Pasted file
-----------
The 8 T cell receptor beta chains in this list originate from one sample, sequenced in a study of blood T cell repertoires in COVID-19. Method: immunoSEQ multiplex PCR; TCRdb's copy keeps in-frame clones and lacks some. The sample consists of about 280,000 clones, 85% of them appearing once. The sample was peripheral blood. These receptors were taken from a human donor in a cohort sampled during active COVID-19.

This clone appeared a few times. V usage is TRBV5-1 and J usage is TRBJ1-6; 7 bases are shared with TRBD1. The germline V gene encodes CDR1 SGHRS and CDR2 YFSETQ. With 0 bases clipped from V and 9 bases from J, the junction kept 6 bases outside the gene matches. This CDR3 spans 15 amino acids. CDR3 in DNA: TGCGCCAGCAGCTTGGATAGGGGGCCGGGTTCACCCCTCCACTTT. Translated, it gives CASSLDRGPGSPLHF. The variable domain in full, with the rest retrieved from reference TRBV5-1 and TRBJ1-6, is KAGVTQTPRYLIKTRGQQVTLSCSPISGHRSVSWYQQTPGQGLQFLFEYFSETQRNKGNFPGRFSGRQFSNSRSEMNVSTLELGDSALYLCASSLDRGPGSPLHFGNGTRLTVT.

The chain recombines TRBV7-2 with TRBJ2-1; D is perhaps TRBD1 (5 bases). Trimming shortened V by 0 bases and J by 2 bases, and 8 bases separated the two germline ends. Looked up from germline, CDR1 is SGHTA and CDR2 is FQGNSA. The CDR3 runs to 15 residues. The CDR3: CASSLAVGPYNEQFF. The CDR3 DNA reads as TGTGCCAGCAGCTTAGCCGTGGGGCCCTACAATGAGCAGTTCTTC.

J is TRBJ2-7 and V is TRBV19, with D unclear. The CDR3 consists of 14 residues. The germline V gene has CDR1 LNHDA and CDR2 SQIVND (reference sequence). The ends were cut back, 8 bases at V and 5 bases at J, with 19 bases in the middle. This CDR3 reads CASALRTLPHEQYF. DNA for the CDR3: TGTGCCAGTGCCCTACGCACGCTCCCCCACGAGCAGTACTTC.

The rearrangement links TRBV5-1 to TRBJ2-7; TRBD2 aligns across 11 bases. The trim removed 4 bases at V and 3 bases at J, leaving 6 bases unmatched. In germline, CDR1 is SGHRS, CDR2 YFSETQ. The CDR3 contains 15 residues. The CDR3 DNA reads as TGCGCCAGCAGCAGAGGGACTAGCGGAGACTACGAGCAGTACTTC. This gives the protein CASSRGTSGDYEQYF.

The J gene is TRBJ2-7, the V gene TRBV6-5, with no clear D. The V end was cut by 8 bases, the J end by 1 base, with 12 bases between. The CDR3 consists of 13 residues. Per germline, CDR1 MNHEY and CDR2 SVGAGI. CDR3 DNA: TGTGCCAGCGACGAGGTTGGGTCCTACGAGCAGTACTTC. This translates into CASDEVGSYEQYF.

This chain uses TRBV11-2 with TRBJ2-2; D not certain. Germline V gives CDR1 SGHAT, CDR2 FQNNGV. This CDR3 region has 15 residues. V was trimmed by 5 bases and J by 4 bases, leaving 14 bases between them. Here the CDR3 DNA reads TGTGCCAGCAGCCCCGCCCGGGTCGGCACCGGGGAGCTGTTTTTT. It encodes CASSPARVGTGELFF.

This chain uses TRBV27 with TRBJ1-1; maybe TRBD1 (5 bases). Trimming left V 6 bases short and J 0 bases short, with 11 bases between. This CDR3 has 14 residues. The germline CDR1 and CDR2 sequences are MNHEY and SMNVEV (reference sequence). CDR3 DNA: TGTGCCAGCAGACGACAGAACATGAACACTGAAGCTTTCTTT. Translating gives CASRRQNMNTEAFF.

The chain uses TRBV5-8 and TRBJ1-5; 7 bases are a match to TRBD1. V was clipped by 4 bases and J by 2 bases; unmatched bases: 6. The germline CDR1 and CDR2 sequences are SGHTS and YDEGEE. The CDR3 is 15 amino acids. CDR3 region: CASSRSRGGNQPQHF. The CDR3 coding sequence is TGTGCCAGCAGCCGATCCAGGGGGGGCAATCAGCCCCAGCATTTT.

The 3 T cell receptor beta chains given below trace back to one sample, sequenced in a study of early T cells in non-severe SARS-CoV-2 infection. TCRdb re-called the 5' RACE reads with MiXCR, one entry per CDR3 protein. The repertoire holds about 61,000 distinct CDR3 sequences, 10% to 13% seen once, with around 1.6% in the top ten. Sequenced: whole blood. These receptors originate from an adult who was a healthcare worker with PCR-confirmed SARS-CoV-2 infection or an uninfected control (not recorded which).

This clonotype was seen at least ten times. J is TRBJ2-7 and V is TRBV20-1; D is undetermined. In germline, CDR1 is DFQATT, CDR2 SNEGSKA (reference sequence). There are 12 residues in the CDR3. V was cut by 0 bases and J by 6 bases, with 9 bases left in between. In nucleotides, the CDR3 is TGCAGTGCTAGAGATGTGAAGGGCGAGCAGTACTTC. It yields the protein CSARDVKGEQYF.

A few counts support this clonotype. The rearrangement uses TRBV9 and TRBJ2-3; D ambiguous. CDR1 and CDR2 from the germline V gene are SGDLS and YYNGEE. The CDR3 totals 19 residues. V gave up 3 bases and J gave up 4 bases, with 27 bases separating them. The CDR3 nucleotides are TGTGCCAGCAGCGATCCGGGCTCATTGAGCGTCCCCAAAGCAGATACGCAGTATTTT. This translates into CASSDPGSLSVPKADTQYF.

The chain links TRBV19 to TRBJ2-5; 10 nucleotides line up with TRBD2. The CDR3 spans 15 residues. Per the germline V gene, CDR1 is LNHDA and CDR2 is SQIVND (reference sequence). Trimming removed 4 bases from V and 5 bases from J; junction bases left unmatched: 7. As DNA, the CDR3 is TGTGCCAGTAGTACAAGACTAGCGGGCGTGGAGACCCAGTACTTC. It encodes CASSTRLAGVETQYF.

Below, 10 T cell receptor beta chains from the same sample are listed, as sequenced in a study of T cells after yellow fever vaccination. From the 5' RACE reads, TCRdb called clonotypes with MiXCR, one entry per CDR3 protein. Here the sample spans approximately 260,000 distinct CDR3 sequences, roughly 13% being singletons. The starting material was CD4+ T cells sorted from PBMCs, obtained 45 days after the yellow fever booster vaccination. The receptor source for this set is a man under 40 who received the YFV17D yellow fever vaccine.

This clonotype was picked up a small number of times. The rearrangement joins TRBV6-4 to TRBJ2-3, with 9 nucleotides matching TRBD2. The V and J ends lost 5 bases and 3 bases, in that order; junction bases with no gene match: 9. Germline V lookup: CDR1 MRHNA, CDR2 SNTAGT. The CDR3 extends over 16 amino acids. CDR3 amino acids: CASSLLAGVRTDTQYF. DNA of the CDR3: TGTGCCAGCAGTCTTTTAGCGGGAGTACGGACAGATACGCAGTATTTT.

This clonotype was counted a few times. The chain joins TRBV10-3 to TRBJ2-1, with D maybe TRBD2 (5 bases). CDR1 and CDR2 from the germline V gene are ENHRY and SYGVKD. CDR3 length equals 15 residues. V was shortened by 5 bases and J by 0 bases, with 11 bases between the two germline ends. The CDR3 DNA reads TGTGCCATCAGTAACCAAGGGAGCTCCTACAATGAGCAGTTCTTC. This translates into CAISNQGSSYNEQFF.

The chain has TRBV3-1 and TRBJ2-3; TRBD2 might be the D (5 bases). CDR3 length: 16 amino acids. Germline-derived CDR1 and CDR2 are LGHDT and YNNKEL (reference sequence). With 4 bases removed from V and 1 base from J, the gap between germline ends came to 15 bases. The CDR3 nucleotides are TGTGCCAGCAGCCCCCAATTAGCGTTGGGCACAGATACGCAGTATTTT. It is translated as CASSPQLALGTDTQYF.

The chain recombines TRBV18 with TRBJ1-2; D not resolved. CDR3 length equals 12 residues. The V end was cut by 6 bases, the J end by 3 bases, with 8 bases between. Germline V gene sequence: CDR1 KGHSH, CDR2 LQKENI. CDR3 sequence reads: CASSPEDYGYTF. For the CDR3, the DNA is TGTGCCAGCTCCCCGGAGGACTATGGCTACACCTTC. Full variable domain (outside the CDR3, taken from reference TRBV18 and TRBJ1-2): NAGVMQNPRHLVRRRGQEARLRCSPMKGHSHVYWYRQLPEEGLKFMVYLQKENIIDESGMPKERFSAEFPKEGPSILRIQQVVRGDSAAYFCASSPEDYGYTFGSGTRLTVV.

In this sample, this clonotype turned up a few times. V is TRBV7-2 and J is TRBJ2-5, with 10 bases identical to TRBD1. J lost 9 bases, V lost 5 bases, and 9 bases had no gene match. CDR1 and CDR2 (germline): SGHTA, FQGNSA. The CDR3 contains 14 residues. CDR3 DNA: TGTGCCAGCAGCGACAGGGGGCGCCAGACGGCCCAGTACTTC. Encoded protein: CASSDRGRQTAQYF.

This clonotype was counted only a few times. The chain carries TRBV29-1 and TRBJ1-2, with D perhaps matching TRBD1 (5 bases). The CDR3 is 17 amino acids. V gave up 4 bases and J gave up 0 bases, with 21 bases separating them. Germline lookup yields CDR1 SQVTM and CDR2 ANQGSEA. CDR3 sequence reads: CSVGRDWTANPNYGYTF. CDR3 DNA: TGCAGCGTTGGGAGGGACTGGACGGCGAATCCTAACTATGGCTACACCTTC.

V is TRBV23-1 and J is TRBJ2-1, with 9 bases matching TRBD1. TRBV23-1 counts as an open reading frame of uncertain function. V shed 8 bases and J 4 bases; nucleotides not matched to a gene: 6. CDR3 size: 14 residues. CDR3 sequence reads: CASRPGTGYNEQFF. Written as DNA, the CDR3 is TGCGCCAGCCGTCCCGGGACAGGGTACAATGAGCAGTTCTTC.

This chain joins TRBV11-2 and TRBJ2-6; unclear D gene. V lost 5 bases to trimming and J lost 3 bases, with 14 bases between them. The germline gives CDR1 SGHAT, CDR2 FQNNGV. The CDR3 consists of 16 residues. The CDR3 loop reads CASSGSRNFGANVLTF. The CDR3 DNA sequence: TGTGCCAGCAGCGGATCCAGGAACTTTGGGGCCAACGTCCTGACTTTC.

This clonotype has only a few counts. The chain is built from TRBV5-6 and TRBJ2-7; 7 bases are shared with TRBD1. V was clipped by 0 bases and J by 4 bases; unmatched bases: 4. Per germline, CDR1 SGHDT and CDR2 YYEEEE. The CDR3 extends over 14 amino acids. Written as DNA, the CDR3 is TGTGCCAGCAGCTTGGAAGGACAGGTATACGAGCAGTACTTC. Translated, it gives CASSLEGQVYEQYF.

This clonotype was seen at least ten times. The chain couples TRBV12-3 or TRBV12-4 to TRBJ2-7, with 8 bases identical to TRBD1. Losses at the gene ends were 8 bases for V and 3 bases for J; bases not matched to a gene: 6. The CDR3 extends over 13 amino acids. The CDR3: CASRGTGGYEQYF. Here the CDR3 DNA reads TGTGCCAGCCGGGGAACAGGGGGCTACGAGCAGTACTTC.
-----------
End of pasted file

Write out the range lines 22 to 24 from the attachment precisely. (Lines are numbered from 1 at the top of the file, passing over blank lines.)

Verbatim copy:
This chain joins TRBV11-2 and TRBJ2-6; unclear D gene. V lost 5 bases to trimming and J lost 3 bases, with 14 bases between them. The germline gives CDR1 SGHAT, CDR2 FQNNGV. The CDR3 consists of 16 residues. The CDR3 loop reads CASSGSRNFGANVLTF. The CDR3 DNA sequence: TGTGCCAGCAGCGGATCCAGGAACTTTGGGGCCAACGTCCTGACTTTC.

This clonotype has only a few counts. The chain is built from TRBV5-6 and TRBJ2-7; 7 bases are shared with TRBD1. V was clipped by 0 bases and J by 4 bases; unmatched bases: 4. Per germline, CDR1 SGHDT and CDR2 YYEEEE. The CDR3 extends over 14 amino acids. Written as DNA, the CDR3 is TGTGCCAGCAGCTTGGAAGGACAGGTATACGAGCAGTACTTC. Translated, it gives CASSLEGQVYEQYF.

This clonotype was seen at least ten times. The chain couples TRBV12-3 or TRBV12-4 to TRBJ2-7, with 8 bases identical to TRBD1. Losses at the gene ends were 8 bases for V and 3 bases for J; bases not matched to a gene: 6. The CDR3 extends over 13 amino acids. The CDR3: CASRGTGGYEQYF. Here the CDR3 DNA reads TGTGCCAGCCGGGGAACAGGGGGCTACGAGCAGTACTTC.